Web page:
Just Shut Up and Sell!

Does your business rely on revenue to fund itself? Of course, it does! Even if it's supplemented by capital from outside sources, your business should always strive to rely on customer revenue to power its operations. If revenue is so important to all businesses, then the 2 most critical objectives in business are retaining existing revenue and adding new revenue. In many startups, however, these critical functions are an afterthought but why?


Companies often become product-centric rather than customer-centric. Particularly with technical founders, the "if you build it, they will come" attitude is pervasive. The truth is that no product sells itself and revenue doesn't grow on trees. Businesses don't get rewarded with revenue for building a cool product. In fact, it's quite opposite. In reality, businesses are rewarded with outside capital for building a cool product and in turn, they are then burdened with the expectation of quickly growing revenue.


So, what's it like to sell for a product-centric organization? Tough. A lack of product-market fit and missed revenue targets are rarely diagnosed as a deficiency in the product. Instead, the sales department becomes the scapegoat for failings in the product. When senior leadership is too close to the product, it blurs their vision of reality in the market.


Think about it, founders and other c-level executives spend months meeting with potential funding sources talking up the product and making promises on how lucrative the company will be in order to raise money. Once they have investors on board, the vision that was pitched needs to become a reality. It can be difficult to make that transition from optimistic potential to reality. Many leaders can have a hard time hearing from folks on the front lines that the utopia that they have pitched for months isn't the reality of the market.


Too often, especially in companies run by technical founders, employees don't want to have tough conversations. Everyone wants to talk about potential, strengths, and positive progress but few want to tackle the honest reality because they may be perceived as pessimists who don't buy into the company vision. This can create a cult-like culture that only endorses compliant employees. The suppression of diversity in thought will be lethal. The worst part is that it creates a self-fulfilling prophecy for those in charge. They think they are always right because they create an echo chamber around them of people who think like them.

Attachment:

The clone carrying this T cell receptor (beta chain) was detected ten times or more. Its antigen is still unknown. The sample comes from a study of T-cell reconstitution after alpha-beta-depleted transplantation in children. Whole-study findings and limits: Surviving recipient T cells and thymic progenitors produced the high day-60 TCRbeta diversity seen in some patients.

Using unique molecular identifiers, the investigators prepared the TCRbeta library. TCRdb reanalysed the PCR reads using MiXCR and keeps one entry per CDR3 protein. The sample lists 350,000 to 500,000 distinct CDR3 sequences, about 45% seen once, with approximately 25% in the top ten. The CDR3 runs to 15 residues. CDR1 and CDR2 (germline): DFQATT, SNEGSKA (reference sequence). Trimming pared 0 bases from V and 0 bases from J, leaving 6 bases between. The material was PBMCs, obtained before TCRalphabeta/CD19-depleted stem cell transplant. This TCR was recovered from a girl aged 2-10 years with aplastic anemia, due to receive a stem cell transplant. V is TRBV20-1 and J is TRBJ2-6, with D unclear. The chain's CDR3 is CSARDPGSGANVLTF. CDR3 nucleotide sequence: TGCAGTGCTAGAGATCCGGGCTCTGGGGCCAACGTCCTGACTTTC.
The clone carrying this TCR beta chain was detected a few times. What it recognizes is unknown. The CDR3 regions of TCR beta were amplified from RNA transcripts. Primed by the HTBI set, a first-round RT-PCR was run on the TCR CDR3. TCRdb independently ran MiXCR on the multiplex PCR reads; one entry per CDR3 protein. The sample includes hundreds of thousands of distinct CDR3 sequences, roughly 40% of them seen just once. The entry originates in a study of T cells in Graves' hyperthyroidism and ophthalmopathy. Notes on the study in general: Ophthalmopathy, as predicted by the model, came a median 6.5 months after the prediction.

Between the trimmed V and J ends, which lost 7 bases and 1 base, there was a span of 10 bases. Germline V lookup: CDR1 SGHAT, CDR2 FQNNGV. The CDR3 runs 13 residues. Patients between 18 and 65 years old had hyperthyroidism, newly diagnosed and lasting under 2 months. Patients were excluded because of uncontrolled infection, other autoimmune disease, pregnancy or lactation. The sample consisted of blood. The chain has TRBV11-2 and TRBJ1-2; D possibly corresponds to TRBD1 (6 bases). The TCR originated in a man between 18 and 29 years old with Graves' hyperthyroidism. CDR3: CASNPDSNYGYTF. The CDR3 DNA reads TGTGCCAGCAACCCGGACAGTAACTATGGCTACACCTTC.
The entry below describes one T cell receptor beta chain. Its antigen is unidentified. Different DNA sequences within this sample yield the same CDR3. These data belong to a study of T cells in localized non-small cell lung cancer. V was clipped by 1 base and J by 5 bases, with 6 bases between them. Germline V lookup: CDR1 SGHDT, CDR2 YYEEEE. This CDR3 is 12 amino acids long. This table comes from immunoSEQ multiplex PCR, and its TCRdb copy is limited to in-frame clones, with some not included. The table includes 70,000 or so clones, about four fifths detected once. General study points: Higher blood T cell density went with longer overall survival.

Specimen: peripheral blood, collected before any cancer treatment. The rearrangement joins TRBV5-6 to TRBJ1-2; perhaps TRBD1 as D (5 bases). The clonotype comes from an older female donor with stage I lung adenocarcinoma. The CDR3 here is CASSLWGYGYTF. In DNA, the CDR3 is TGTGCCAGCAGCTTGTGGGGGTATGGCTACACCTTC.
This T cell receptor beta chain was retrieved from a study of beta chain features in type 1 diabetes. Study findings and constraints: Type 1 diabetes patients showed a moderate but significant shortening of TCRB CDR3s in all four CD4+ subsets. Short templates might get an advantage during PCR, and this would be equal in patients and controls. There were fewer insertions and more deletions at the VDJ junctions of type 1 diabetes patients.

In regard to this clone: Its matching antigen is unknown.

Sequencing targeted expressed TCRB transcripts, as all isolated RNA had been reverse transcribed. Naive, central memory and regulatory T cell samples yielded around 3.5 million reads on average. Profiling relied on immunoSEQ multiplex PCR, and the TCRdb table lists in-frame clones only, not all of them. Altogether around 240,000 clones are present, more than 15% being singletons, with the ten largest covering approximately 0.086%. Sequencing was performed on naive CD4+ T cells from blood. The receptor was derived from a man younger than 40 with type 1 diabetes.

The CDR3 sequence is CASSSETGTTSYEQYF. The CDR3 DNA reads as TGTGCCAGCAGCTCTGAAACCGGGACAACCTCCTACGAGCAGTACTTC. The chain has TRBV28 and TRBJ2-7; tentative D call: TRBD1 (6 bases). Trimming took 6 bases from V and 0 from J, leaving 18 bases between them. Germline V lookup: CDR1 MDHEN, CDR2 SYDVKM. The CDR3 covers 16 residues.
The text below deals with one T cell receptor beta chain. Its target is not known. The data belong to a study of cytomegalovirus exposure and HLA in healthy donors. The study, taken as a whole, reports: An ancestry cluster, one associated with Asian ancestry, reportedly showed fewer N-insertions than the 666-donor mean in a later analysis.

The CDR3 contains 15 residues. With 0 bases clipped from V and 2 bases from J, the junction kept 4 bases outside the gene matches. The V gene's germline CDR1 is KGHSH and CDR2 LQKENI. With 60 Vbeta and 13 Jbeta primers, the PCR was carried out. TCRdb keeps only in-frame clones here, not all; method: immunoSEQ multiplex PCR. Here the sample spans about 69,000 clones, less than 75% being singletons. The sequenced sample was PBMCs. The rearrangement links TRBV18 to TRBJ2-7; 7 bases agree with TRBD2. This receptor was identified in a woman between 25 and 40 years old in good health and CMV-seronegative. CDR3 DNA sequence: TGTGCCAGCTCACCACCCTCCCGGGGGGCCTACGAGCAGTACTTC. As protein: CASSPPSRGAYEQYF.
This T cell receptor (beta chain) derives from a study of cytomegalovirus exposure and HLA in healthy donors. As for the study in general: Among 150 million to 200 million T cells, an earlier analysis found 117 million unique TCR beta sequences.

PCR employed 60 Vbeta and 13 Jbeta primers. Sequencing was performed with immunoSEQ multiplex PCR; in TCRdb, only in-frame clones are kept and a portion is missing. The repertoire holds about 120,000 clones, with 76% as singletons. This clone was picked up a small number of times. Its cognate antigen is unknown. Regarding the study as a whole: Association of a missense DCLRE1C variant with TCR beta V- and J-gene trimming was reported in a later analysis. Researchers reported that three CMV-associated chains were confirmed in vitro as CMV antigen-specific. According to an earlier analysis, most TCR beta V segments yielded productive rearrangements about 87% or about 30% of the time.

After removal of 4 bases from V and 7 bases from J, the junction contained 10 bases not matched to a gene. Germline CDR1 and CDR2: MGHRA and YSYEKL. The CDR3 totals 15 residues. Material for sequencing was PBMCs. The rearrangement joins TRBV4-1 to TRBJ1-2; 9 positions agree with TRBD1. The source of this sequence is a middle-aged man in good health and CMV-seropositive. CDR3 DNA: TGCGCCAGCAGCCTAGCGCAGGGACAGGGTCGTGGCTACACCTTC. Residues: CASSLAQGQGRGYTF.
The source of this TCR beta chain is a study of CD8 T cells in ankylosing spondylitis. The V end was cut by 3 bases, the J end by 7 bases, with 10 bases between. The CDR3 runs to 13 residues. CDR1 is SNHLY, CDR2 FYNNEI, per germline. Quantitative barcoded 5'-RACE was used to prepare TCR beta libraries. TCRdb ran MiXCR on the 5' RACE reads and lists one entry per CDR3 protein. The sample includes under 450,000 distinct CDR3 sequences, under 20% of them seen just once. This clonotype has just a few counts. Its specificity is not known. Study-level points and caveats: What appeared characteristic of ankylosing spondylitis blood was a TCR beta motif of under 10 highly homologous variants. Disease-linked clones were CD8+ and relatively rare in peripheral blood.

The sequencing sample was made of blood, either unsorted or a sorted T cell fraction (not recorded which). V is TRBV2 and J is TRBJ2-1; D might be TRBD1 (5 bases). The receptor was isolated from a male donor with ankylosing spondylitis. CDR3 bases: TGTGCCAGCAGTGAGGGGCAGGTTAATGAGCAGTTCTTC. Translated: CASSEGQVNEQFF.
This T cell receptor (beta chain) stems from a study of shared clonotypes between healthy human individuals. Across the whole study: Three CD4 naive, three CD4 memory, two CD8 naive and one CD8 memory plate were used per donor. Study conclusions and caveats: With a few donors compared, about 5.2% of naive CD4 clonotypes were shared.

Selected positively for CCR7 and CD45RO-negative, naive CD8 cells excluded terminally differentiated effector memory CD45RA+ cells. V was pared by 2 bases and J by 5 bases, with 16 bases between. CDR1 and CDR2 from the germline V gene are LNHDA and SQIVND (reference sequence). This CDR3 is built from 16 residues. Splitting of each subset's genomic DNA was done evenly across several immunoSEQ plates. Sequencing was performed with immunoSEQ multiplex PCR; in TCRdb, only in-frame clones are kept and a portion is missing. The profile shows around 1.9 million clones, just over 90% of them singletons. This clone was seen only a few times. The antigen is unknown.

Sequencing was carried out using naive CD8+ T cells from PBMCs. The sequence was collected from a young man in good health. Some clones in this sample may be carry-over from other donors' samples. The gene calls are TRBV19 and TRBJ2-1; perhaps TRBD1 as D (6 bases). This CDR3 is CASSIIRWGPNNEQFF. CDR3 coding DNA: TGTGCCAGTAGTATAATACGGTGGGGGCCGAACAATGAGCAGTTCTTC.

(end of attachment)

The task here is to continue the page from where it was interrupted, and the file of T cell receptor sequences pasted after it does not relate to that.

This creates a culture of compliance and submissiveness, particularly in the sales department. Sometimes, selling in a product-centric organization can make salespeople feel like they should be seen and not heard. They should only provide good news that validates the vision of the company. When a salesperson mentions a deficiency in the product, it's dismissed as an excuse as to why they can't sell. If numbers aren't hit, it is simply because the sales team is inept.


Truthfully, the companies that embrace the potentially harsh reality of their current situation are the ones who can change their outcome. Maybe serious changes need to be made to the product or maybe they need to pivot and attack a different market segment. Those that only focus on the big picture will ignore the small daily challenges and get frustrated by the lack of progress towards the large strategic goals. Without understanding why progress isn't being made, poor decisions will follow.


Obviously, it can be difficult to look critically at your own product but it's crucial to the longterm growth of the company. Sometimes founders will look at their product through the same lens they look at their children. No one would admit to having an ugly child and the same is true with a management team who won't admit their product has serious deficiencies.

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